The Internet Storm Center warns that new email attacks are circulating that appear to come from credit card, telephone, banks, Facebook, or other concerns. These fake email messages use real HTML graphics and often appear to be authentic. It’s a best practice to avoid clicking on any email link. Instead go into the site’s home page directly with your browser to verify any alerts received.
QUOTE: We have come to expect quality phishing/fake email work these days. In a recent diary I showed how well one crew impersonated Verizon e-mails to spread malware. The e-mail has a number of obvious deficiencies. For example, the missing “digits” in the payment amount., and the fact that it is all lower case. But all wasn’t lost. Looks like ACME Phishing was hard at work fixing the bugs, and the QA team shortly sent a second email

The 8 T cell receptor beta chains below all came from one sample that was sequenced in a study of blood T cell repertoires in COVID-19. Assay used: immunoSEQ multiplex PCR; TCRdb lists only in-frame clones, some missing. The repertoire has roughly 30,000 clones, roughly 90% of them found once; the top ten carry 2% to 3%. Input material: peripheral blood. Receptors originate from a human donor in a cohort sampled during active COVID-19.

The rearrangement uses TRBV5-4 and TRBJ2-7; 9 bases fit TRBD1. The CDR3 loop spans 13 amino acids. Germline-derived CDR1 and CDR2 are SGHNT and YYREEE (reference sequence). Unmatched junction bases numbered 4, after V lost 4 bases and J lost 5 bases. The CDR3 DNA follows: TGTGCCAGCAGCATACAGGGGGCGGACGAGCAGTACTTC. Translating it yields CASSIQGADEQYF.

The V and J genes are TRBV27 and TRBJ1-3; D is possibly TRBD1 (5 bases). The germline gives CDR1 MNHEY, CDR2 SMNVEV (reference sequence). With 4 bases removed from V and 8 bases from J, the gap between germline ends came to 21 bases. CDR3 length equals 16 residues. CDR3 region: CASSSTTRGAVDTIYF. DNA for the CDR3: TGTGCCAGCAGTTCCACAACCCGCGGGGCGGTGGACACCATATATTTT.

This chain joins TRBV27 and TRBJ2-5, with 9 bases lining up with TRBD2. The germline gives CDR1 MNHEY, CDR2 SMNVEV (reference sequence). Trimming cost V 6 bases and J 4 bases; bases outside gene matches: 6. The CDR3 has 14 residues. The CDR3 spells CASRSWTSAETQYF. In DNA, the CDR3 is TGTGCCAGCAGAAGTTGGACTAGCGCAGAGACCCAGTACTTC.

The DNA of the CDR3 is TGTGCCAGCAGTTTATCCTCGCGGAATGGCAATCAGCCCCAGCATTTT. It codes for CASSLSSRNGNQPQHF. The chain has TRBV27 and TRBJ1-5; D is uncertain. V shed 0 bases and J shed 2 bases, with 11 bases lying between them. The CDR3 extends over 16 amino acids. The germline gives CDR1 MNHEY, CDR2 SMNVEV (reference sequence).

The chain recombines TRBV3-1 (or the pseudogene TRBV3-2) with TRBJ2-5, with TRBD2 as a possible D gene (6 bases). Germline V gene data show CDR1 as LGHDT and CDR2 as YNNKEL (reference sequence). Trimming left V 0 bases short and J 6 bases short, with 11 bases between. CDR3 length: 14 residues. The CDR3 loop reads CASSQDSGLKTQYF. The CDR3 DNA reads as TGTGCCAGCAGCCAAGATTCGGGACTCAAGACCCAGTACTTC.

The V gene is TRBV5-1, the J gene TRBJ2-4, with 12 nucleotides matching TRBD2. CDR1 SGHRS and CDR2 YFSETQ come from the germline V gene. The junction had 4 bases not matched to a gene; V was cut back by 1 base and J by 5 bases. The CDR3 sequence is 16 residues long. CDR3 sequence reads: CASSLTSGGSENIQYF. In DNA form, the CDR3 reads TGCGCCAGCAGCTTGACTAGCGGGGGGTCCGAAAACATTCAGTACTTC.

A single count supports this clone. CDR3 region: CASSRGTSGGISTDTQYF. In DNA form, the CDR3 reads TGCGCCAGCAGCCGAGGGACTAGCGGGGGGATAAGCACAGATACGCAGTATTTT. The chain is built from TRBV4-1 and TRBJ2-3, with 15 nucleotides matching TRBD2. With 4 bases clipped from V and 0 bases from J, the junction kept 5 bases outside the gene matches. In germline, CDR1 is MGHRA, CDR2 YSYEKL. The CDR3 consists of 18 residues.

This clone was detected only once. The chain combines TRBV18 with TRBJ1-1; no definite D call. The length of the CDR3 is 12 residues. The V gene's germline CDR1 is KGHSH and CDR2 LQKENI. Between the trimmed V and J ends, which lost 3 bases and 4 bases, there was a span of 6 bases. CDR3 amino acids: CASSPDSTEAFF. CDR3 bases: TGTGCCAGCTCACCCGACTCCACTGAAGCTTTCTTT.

Finally, real e-mail from American Express. I blurred the amount and the last few digits of the account number. I also replaced the image of the card. But as you can see, the real e-mail is VERY CLOSE. Probably the most significant difference is that the last digits of the account number are missing at the fake. But I doubt many people look for this. So what is the fake e-mail trying to do? Imagine that: It will get you malware …